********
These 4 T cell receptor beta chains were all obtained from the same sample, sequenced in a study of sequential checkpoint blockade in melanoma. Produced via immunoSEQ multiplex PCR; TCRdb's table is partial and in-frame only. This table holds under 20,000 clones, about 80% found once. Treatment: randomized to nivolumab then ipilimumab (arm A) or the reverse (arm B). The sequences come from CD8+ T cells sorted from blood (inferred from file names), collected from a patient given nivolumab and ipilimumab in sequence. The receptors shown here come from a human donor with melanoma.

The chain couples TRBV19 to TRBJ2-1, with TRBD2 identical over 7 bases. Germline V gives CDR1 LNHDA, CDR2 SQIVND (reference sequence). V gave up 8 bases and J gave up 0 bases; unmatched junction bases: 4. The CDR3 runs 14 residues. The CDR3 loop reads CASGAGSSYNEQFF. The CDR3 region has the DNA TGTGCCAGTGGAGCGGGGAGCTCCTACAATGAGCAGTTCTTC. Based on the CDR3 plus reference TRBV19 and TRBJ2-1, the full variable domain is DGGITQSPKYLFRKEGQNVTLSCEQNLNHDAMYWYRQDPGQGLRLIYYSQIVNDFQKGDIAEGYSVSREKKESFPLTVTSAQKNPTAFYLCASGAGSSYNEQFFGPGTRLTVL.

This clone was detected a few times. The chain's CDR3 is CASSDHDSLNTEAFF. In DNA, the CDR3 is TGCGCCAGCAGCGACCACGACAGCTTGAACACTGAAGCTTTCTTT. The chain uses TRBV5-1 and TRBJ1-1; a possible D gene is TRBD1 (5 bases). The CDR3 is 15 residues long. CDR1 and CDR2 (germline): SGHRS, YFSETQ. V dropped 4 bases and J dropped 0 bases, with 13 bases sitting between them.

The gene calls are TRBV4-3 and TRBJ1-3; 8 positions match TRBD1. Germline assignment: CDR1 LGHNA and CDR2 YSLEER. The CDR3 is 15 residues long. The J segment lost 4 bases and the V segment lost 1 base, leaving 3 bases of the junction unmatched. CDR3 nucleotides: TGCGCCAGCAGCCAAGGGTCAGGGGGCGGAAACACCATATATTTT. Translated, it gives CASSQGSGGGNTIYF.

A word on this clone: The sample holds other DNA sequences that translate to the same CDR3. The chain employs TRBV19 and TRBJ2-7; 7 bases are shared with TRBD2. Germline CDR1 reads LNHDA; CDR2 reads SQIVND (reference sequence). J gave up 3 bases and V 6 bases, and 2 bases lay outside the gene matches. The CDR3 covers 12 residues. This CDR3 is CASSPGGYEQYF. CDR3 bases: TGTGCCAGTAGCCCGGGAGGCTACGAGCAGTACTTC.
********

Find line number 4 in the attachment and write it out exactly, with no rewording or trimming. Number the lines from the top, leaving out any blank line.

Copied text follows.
The gene calls are TRBV4-3 and TRBJ1-3; 8 positions match TRBD1. Germline assignment: CDR1 LGHNA and CDR2 YSLEER. The CDR3 is 15 residues long. The J segment lost 4 bases and the V segment lost 1 base, leaving 3 bases of the junction unmatched. CDR3 nucleotides: TGCGCCAGCAGCCAAGGGTCAGGGGGCGGAAACACCATATATTTT. Translated, it gives CASSQGSGGGNTIYF.